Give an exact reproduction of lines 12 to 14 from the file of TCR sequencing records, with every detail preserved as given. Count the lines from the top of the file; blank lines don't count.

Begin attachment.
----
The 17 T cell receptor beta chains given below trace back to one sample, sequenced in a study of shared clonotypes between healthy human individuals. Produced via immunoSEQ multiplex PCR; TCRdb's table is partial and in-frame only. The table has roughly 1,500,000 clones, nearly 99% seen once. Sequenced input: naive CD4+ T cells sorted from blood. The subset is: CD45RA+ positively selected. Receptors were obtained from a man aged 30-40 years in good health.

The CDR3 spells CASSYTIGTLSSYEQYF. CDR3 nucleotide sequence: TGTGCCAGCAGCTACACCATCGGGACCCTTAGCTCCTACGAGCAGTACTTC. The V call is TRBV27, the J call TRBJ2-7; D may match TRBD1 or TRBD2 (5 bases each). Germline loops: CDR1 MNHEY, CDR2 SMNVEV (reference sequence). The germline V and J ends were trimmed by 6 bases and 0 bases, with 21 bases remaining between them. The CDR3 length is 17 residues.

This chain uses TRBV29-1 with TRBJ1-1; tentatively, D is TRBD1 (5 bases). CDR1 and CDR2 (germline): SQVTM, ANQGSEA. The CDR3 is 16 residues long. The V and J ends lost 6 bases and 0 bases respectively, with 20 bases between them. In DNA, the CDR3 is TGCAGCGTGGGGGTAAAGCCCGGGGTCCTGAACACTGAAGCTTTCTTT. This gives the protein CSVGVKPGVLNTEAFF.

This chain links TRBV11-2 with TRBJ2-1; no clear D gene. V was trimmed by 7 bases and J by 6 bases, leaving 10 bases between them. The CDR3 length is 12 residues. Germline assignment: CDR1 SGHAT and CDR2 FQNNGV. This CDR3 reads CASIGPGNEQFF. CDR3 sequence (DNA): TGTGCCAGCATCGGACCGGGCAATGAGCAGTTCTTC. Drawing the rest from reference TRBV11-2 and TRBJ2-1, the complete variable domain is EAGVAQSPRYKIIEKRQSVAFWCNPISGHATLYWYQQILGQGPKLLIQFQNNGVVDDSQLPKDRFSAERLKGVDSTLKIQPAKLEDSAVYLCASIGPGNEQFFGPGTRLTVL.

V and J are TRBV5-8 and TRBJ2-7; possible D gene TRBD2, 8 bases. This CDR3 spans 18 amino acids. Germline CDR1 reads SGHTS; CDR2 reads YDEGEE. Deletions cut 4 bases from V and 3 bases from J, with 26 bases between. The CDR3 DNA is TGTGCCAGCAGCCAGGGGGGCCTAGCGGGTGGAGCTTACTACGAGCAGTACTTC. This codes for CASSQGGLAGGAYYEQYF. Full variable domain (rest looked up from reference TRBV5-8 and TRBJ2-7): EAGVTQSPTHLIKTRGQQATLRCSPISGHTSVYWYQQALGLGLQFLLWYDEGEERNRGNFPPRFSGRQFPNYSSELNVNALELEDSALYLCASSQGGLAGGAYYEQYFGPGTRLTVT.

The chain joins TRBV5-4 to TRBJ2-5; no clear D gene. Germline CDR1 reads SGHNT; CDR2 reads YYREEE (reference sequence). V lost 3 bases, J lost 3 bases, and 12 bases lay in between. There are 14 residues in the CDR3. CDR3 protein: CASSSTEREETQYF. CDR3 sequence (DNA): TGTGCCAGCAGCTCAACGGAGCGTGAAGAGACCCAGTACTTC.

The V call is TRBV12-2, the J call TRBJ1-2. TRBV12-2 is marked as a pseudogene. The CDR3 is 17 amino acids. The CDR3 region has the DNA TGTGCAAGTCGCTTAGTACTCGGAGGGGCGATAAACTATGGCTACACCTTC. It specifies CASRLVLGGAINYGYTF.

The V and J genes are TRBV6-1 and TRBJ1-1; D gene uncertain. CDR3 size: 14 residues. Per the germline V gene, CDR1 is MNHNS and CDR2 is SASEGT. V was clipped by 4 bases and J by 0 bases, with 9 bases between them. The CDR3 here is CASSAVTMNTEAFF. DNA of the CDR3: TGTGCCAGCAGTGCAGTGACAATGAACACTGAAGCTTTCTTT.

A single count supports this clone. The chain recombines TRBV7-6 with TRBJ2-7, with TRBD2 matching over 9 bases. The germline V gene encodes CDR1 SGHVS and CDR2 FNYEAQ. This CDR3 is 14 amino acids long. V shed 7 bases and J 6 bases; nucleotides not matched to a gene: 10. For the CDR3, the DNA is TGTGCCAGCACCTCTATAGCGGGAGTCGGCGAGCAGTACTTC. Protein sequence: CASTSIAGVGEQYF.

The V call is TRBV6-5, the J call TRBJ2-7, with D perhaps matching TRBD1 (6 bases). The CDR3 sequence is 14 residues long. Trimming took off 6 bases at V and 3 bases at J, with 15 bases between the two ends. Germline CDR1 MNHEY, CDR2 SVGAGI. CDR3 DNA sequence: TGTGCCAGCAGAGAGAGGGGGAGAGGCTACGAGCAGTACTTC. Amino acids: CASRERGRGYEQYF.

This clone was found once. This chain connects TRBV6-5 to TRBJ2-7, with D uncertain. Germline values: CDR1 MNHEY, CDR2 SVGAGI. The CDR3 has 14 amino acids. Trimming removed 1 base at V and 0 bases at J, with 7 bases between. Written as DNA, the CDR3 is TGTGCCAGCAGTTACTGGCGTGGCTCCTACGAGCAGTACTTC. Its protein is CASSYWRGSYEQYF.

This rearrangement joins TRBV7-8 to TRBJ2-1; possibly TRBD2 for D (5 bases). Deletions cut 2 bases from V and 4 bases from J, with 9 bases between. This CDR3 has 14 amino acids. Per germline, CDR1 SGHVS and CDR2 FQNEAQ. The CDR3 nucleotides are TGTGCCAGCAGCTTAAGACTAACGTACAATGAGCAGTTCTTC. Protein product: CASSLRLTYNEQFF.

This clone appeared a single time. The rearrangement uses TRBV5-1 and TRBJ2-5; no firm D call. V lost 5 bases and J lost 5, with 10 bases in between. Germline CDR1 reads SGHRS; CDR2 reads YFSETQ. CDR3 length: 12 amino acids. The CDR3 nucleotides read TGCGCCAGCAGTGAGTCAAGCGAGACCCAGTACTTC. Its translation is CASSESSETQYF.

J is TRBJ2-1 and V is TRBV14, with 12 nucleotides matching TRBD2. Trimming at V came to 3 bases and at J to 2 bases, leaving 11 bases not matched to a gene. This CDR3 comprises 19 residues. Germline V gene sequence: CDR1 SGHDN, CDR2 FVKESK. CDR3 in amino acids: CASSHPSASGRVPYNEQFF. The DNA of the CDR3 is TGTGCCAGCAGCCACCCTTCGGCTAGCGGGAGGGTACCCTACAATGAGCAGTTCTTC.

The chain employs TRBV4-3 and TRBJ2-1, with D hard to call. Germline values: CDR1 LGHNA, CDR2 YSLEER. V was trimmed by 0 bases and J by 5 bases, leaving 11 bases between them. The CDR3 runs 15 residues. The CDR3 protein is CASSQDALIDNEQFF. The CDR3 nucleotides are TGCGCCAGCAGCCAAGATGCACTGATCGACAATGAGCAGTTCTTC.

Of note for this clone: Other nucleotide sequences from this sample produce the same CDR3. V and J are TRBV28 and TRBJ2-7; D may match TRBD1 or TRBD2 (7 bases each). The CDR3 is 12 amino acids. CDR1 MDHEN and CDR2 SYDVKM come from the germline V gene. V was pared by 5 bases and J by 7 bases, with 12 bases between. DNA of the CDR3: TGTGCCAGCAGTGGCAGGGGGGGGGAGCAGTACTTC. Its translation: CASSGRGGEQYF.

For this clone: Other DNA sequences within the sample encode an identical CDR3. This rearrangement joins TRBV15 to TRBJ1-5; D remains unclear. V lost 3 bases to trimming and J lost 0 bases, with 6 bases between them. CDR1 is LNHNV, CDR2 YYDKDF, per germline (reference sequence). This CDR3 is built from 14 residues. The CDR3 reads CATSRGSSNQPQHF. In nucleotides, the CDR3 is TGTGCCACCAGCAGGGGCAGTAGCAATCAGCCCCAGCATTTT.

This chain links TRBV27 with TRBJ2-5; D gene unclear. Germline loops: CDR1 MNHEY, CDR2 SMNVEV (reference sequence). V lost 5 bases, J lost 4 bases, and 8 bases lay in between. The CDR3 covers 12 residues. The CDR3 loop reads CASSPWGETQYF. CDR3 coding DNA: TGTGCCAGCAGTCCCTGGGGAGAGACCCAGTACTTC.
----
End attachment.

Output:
This rearrangement joins TRBV7-8 to TRBJ2-1; possibly TRBD2 for D (5 bases). Deletions cut 2 bases from V and 4 bases from J, with 9 bases between. This CDR3 has 14 amino acids. Per germline, CDR1 SGHVS and CDR2 FQNEAQ. The CDR3 nucleotides are TGTGCCAGCAGCTTAAGACTAACGTACAATGAGCAGTTCTTC. Protein product: CASSLRLTYNEQFF.

This clone appeared a single time. The rearrangement uses TRBV5-1 and TRBJ2-5; no firm D call. V lost 5 bases and J lost 5, with 10 bases in between. Germline CDR1 reads SGHRS; CDR2 reads YFSETQ. CDR3 length: 12 amino acids. The CDR3 nucleotides read TGCGCCAGCAGTGAGTCAAGCGAGACCCAGTACTTC. Its translation is CASSESSETQYF.

J is TRBJ2-1 and V is TRBV14, with 12 nucleotides matching TRBD2. Trimming at V came to 3 bases and at J to 2 bases, leaving 11 bases not matched to a gene. This CDR3 comprises 19 residues. Germline V gene sequence: CDR1 SGHDN, CDR2 FVKESK. CDR3 in amino acids: CASSHPSASGRVPYNEQFF. The DNA of the CDR3 is TGTGCCAGCAGCCACCCTTCGGCTAGCGGGAGGGTACCCTACAATGAGCAGTTCTTC.